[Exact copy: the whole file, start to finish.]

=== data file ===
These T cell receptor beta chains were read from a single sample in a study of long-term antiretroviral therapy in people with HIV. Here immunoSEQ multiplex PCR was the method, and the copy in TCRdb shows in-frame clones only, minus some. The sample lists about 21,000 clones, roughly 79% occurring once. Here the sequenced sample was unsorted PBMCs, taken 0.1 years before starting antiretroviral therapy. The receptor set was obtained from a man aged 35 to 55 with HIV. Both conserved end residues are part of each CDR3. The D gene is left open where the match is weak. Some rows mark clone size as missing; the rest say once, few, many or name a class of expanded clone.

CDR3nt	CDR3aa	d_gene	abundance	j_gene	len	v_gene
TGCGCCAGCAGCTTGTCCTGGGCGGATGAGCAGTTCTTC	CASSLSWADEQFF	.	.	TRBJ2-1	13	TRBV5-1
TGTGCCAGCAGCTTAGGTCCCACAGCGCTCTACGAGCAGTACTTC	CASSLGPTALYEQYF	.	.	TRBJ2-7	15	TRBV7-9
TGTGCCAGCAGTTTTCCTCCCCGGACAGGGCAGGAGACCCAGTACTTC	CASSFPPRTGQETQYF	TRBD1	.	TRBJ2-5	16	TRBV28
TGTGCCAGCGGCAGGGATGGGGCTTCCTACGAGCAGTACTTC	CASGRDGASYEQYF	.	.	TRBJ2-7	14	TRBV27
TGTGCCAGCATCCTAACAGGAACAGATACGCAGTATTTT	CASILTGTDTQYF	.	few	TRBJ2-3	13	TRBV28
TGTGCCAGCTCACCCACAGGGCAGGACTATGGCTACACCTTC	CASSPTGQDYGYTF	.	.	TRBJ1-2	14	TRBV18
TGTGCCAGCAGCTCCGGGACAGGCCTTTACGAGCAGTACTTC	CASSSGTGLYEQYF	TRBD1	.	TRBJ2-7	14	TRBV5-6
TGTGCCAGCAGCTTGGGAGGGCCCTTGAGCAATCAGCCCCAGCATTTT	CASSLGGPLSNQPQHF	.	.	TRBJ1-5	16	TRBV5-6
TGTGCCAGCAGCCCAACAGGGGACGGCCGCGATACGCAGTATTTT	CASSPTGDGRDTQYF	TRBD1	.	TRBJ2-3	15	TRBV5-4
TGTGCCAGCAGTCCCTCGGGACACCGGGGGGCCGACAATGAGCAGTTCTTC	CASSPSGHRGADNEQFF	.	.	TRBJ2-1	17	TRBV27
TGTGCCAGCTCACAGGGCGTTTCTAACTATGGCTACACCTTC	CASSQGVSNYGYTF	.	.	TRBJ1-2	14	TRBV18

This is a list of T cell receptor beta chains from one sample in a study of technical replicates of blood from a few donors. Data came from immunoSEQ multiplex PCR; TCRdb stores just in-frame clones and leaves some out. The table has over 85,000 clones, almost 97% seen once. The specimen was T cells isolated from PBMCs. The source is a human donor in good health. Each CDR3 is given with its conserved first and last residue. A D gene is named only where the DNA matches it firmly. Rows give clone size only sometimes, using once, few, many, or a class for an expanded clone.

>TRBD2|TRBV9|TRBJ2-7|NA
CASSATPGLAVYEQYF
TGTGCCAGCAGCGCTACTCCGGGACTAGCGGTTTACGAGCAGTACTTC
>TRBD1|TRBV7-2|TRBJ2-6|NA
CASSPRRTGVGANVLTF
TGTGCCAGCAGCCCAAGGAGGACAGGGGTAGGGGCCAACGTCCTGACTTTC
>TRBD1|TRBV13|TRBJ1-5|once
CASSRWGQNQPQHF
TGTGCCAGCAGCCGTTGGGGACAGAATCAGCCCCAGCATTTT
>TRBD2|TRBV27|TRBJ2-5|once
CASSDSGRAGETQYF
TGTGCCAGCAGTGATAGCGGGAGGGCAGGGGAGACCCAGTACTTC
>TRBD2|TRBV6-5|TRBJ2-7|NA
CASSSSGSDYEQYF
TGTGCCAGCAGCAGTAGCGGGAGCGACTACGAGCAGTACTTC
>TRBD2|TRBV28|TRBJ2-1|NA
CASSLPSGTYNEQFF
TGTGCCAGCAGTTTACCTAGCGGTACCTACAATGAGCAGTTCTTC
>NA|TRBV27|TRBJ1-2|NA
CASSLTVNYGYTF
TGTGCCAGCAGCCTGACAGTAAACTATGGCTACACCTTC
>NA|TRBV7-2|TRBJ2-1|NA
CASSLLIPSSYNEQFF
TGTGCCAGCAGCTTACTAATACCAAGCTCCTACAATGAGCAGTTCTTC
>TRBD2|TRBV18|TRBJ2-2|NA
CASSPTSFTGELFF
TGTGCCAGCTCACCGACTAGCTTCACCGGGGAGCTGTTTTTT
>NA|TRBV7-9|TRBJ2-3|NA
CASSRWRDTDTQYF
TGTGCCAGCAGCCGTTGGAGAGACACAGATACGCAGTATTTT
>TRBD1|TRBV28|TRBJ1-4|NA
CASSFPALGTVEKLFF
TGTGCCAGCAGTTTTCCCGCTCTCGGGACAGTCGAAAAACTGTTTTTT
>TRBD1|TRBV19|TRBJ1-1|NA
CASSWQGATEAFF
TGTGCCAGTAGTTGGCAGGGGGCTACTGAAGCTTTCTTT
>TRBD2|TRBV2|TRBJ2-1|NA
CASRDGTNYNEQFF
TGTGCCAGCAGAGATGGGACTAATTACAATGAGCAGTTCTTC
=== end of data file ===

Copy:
These T cell receptor beta chains were read from a single sample in a study of long-term antiretroviral therapy in people with HIV. Here immunoSEQ multiplex PCR was the method, and the copy in TCRdb shows in-frame clones only, minus some. The sample lists about 21,000 clones, roughly 79% occurring once. Here the sequenced sample was unsorted PBMCs, taken 0.1 years before starting antiretroviral therapy. The receptor set was obtained from a man aged 35 to 55 with HIV. Both conserved end residues are part of each CDR3. The D gene is left open where the match is weak. Some rows mark clone size as missing; the rest say once, few, many or name a class of expanded clone.

CDR3nt	CDR3aa	d_gene	abundance	j_gene	len	v_gene
TGCGCCAGCAGCTTGTCCTGGGCGGATGAGCAGTTCTTC	CASSLSWADEQFF	.	.	TRBJ2-1	13	TRBV5-1
TGTGCCAGCAGCTTAGGTCCCACAGCGCTCTACGAGCAGTACTTC	CASSLGPTALYEQYF	.	.	TRBJ2-7	15	TRBV7-9
TGTGCCAGCAGTTTTCCTCCCCGGACAGGGCAGGAGACCCAGTACTTC	CASSFPPRTGQETQYF	TRBD1	.	TRBJ2-5	16	TRBV28
TGTGCCAGCGGCAGGGATGGGGCTTCCTACGAGCAGTACTTC	CASGRDGASYEQYF	.	.	TRBJ2-7	14	TRBV27
TGTGCCAGCATCCTAACAGGAACAGATACGCAGTATTTT	CASILTGTDTQYF	.	few	TRBJ2-3	13	TRBV28
TGTGCCAGCTCACCCACAGGGCAGGACTATGGCTACACCTTC	CASSPTGQDYGYTF	.	.	TRBJ1-2	14	TRBV18
TGTGCCAGCAGCTCCGGGACAGGCCTTTACGAGCAGTACTTC	CASSSGTGLYEQYF	TRBD1	.	TRBJ2-7	14	TRBV5-6
TGTGCCAGCAGCTTGGGAGGGCCCTTGAGCAATCAGCCCCAGCATTTT	CASSLGGPLSNQPQHF	.	.	TRBJ1-5	16	TRBV5-6
TGTGCCAGCAGCCCAACAGGGGACGGCCGCGATACGCAGTATTTT	CASSPTGDGRDTQYF	TRBD1	.	TRBJ2-3	15	TRBV5-4
TGTGCCAGCAGTCCCTCGGGACACCGGGGGGCCGACAATGAGCAGTTCTTC	CASSPSGHRGADNEQFF	.	.	TRBJ2-1	17	TRBV27
TGTGCCAGCTCACAGGGCGTTTCTAACTATGGCTACACCTTC	CASSQGVSNYGYTF	.	.	TRBJ1-2	14	TRBV18

This is a list of T cell receptor beta chains from one sample in a study of technical replicates of blood from a few donors. Data came from immunoSEQ multiplex PCR; TCRdb stores just in-frame clones and leaves some out. The table has over 85,000 clones, almost 97% seen once. The specimen was T cells isolated from PBMCs. The source is a human donor in good health. Each CDR3 is given with its conserved first and last residue. A D gene is named only where the DNA matches it firmly. Rows give clone size only sometimes, using once, few, many, or a class for an expanded clone.

>TRBD2|TRBV9|TRBJ2-7|NA
CASSATPGLAVYEQYF
TGTGCCAGCAGCGCTACTCCGGGACTAGCGGTTTACGAGCAGTACTTC
>TRBD1|TRBV7-2|TRBJ2-6|NA
CASSPRRTGVGANVLTF
TGTGCCAGCAGCCCAAGGAGGACAGGGGTAGGGGCCAACGTCCTGACTTTC
>TRBD1|TRBV13|TRBJ1-5|once
CASSRWGQNQPQHF
TGTGCCAGCAGCCGTTGGGGACAGAATCAGCCCCAGCATTTT
>TRBD2|TRBV27|TRBJ2-5|once
CASSDSGRAGETQYF
TGTGCCAGCAGTGATAGCGGGAGGGCAGGGGAGACCCAGTACTTC
>TRBD2|TRBV6-5|TRBJ2-7|NA
CASSSSGSDYEQYF
TGTGCCAGCAGCAGTAGCGGGAGCGACTACGAGCAGTACTTC
>TRBD2|TRBV28|TRBJ2-1|NA
CASSLPSGTYNEQFF
TGTGCCAGCAGTTTACCTAGCGGTACCTACAATGAGCAGTTCTTC
>NA|TRBV27|TRBJ1-2|NA
CASSLTVNYGYTF
TGTGCCAGCAGCCTGACAGTAAACTATGGCTACACCTTC
>NA|TRBV7-2|TRBJ2-1|NA
CASSLLIPSSYNEQFF
TGTGCCAGCAGCTTACTAATACCAAGCTCCTACAATGAGCAGTTCTTC
>TRBD2|TRBV18|TRBJ2-2|NA
CASSPTSFTGELFF
TGTGCCAGCTCACCGACTAGCTTCACCGGGGAGCTGTTTTTT
>NA|TRBV7-9|TRBJ2-3|NA
CASSRWRDTDTQYF
TGTGCCAGCAGCCGTTGGAGAGACACAGATACGCAGTATTTT
>TRBD1|TRBV28|TRBJ1-4|NA
CASSFPALGTVEKLFF
TGTGCCAGCAGTTTTCCCGCTCTCGGGACAGTCGAAAAACTGTTTTTT
>TRBD1|TRBV19|TRBJ1-1|NA
CASSWQGATEAFF
TGTGCCAGTAGTTGGCAGGGGGCTACTGAAGCTTTCTTT
>TRBD2|TRBV2|TRBJ2-1|NA
CASRDGTNYNEQFF
TGTGCCAGCAGAGATGGGACTAATTACAATGAGCAGTTCTTC